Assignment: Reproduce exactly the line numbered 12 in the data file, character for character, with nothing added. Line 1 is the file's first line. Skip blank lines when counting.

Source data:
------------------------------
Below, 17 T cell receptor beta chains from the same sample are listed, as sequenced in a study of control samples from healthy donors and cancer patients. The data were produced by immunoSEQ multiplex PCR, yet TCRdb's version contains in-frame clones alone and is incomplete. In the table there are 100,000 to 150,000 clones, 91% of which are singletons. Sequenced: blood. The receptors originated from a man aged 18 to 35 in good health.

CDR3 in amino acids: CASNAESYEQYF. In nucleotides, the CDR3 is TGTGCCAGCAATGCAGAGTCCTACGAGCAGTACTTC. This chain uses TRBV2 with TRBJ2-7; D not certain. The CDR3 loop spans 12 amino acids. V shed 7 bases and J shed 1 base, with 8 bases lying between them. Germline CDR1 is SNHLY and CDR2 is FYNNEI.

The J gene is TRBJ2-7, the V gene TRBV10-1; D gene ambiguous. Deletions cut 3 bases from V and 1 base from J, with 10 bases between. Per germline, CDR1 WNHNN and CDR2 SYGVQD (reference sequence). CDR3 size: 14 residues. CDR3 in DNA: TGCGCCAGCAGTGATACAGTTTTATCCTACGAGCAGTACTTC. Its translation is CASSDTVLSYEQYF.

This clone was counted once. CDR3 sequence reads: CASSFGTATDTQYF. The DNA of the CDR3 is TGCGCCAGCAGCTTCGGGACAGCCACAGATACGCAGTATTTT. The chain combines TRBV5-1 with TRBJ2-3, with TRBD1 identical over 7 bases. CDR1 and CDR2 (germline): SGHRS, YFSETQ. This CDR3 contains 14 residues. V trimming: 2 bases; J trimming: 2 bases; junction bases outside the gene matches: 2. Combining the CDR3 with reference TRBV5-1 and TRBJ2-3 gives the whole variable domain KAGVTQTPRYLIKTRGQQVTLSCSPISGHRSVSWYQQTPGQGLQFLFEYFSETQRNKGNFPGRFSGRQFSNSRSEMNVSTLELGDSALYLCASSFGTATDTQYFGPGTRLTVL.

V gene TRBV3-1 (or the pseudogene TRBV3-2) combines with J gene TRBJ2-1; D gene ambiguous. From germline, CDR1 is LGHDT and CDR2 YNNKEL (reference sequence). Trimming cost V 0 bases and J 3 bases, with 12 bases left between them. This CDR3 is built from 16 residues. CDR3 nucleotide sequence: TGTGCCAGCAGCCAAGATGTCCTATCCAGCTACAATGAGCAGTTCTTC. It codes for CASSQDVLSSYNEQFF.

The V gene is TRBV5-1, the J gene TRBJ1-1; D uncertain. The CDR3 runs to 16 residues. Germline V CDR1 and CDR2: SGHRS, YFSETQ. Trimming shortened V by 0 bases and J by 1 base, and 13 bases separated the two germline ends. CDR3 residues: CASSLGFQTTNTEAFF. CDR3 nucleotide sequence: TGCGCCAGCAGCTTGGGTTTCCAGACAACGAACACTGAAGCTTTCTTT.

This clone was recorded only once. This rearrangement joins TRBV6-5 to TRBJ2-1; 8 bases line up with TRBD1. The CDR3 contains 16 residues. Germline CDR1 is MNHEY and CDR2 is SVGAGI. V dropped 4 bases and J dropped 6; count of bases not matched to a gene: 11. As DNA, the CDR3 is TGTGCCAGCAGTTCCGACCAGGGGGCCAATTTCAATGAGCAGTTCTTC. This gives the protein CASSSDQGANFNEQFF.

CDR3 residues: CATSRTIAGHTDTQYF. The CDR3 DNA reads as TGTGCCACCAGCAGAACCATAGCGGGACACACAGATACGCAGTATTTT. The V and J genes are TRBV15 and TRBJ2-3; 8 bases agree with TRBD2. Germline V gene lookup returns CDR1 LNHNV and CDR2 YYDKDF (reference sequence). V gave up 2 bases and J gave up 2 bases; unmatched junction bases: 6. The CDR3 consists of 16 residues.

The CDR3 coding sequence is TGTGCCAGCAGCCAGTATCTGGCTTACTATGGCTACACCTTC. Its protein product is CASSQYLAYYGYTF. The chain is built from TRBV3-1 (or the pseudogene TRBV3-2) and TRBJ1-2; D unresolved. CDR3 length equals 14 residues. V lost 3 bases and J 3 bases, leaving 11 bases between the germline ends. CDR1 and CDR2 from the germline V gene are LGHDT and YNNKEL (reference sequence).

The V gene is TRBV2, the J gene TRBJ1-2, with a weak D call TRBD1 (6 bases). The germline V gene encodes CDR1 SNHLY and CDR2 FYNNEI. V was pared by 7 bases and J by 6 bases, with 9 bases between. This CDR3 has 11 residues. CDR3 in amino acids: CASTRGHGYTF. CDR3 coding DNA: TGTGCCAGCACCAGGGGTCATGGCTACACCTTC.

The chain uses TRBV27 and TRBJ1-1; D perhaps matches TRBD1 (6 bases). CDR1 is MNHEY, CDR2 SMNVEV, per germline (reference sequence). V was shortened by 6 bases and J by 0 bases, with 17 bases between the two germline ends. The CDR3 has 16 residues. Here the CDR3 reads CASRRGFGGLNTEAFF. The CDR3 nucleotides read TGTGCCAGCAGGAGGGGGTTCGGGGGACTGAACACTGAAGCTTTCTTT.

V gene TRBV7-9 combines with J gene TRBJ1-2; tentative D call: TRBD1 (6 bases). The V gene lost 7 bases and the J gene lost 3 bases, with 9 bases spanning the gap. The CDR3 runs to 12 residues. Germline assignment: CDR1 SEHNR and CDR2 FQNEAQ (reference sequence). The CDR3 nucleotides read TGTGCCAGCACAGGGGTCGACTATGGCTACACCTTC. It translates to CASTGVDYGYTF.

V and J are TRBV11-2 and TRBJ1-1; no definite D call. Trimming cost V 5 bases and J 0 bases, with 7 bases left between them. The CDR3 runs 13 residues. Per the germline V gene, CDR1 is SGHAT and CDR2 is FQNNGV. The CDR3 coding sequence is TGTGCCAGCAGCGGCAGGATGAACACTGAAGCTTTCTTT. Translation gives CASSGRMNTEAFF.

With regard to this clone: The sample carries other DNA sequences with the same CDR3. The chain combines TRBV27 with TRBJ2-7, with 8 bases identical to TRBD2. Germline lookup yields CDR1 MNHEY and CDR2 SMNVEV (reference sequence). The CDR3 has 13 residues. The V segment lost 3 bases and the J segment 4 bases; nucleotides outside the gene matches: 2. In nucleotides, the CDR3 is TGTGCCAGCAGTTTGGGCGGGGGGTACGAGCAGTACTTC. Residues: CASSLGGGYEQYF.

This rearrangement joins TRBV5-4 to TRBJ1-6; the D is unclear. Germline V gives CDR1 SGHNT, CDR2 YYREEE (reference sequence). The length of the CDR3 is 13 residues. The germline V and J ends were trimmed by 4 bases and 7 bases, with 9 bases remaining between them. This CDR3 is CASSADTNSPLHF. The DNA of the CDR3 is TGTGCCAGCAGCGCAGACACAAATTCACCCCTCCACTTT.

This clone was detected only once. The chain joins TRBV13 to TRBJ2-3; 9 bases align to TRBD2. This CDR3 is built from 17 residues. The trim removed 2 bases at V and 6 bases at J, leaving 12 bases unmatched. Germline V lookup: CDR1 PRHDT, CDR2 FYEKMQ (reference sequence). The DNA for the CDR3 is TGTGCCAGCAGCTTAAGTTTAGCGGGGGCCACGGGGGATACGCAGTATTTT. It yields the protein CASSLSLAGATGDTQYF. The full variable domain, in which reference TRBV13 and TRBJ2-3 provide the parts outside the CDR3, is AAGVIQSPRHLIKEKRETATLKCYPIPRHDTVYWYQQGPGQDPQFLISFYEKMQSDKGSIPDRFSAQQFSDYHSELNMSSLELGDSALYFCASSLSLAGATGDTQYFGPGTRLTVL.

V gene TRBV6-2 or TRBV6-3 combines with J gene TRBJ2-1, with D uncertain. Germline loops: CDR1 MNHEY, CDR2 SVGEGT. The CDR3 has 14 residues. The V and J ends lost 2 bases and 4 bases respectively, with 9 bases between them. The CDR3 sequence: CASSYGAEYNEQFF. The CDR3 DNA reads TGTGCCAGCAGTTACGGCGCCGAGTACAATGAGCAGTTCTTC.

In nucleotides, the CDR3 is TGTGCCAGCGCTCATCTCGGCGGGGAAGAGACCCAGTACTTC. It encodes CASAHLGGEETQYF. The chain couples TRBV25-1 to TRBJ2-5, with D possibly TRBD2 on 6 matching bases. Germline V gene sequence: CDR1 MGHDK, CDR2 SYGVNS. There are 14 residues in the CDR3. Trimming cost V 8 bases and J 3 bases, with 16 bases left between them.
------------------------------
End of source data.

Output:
V gene TRBV7-9 combines with J gene TRBJ1-2; tentative D call: TRBD1 (6 bases). The V gene lost 7 bases and the J gene lost 3 bases, with 9 bases spanning the gap. The CDR3 runs to 12 residues. Germline assignment: CDR1 SEHNR and CDR2 FQNEAQ (reference sequence). The CDR3 nucleotides read TGTGCCAGCACAGGGGTCGACTATGGCTACACCTTC. It translates to CASTGVDYGYTF.